Iran Is Harboring Al-Qaeda’s Top Leader

(New York, N.Y.) — As Americans mark 22 years since the September 11, 2001 terrorist attacks, Al-Qaeda leaders, including the de-facto leader of Al-Qaeda, Saif-al-Adel, are today enjoying safe harbor in the Islamic Republic of Iran. Despite the unlikely alliance of a Shia-controlled regime and a Sunni terror group, the Islamic Republic has long covertly collaborated with Al-Qaeda, helping its operatives transit money, weapons, and fighters to carry out terror attacks.

To read UANI’s resource, Al-Qaeda and Iran: Alliance Against the US, please click here.

The U.S. formally recognized Iran’s alliance with Al-Qaeda in July 2011, when it accused Iran of entering “a pact that allows the terrorist group to use Iranian soil as a transit point for moving money, arms and fighters to its bases in Pakistan and Afghanistan." 

Adel and others like him remained sheltered by elements of the Iranian security services like the Islamic Revolutionary Guard Corps (IRGC) Quds Force, which equipped Al Qaeda operatives – including Osama bin Laden’s son, Saad bin Laden – to travel to Pakistan and reconvene with other leaders within the terrorist organization.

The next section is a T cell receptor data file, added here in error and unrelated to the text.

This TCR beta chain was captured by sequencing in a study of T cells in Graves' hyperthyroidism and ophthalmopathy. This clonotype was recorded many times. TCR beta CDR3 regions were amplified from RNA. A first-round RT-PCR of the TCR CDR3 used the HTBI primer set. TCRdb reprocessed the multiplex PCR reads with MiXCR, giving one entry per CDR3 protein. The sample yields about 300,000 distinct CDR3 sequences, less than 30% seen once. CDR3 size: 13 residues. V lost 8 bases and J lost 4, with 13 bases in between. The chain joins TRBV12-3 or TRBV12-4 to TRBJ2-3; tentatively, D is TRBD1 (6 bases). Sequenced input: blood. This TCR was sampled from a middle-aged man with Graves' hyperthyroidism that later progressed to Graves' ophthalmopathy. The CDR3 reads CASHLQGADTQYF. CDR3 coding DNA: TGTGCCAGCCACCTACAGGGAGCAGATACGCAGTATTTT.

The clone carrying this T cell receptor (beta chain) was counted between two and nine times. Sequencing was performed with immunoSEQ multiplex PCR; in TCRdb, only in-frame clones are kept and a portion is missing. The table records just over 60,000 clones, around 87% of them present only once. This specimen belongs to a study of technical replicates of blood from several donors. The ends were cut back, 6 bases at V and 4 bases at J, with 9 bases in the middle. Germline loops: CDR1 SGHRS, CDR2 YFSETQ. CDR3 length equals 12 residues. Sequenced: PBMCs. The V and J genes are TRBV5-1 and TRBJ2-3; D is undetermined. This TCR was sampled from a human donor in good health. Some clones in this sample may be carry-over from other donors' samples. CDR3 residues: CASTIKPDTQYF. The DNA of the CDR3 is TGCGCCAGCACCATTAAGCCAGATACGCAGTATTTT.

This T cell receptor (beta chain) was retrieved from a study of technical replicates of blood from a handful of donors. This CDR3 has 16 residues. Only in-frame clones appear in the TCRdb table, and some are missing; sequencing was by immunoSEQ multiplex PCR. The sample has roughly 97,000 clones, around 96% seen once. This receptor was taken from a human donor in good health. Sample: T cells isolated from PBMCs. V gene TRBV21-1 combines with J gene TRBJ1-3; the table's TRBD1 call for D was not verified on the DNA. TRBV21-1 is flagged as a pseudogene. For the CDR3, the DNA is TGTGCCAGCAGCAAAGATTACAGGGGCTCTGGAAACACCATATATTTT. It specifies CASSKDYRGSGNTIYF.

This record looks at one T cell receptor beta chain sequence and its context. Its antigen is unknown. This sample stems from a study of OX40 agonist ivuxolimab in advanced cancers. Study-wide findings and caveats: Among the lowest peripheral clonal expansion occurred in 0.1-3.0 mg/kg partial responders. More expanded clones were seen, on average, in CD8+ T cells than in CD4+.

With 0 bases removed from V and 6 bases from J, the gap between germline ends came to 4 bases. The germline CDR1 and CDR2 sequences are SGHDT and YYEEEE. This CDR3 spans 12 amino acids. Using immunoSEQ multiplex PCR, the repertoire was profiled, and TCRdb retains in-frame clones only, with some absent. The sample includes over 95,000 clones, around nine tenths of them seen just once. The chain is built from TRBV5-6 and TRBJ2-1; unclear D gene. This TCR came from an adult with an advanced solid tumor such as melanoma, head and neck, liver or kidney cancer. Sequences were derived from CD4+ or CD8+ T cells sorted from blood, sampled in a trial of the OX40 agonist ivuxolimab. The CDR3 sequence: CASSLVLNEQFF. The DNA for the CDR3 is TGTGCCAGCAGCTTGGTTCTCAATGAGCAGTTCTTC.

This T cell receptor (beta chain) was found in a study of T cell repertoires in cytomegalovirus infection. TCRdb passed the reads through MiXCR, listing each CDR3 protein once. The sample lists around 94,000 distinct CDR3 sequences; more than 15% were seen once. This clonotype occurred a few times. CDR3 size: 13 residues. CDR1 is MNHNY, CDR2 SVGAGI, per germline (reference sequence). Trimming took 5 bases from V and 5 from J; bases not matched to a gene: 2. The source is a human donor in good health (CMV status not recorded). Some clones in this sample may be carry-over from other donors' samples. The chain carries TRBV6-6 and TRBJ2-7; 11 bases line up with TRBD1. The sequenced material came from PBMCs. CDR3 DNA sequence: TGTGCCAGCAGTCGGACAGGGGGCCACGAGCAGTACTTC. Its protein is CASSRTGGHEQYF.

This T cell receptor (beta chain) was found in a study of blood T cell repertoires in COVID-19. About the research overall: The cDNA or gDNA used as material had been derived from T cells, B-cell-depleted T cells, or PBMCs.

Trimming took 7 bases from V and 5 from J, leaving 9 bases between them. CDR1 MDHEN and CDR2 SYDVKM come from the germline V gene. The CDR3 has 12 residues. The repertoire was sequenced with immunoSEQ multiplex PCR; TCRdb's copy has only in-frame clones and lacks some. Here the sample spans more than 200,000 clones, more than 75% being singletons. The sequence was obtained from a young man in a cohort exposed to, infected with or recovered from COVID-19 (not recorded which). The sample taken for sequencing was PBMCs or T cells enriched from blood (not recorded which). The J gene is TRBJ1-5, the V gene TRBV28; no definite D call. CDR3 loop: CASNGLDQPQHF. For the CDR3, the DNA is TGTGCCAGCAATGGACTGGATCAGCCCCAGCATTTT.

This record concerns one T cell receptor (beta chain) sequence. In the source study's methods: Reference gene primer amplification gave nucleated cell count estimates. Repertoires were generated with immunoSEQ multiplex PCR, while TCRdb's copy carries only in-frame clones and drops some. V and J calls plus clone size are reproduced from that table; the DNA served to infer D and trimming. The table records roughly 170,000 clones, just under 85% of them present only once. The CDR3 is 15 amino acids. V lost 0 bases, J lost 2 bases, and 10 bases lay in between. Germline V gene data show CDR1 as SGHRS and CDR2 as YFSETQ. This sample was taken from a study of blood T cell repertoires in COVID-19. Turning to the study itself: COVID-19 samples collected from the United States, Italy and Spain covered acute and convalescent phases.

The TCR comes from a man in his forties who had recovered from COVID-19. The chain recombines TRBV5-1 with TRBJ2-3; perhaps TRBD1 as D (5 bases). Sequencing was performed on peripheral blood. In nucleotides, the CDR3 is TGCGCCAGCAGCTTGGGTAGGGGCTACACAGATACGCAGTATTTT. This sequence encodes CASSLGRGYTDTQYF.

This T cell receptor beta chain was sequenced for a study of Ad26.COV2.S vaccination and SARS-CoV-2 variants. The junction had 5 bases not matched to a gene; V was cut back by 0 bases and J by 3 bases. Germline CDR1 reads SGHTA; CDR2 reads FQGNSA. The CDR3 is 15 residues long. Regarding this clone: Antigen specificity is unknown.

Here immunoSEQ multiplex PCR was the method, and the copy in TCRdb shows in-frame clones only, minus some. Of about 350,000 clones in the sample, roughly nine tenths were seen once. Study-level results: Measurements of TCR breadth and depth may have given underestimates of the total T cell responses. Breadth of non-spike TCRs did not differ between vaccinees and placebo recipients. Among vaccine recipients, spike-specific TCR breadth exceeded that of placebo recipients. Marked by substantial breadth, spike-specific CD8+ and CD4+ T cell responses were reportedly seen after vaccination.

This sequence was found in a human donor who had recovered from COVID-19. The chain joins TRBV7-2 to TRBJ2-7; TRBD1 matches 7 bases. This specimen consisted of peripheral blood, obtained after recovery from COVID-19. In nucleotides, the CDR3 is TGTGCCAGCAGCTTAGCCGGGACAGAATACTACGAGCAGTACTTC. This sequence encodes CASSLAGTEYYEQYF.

In January 2021, then Secretary of State Michael R. Pompeo referred back to a letter located by U.S. Navy SEALS during the May 2011 raid on Osama bin Laden’s compound in Abbottabad, Pakistan, in which the Al-Qaeda founder wrote that “Iran is our main artery for funds, personnel, and communication…There is no need to fight with Iran unless you are forced to.”  

After more than twenty years, four presidents, and two dead al-Qaeda leaders, there has been no change in Iran’s behavior, nor are there any indications that it intends to abandon its support for and partnership with terror organizations, including Al-Qaeda. 

To read UANI’s resource, Al-Qaeda and Iran: Alliance Against the US, please click here.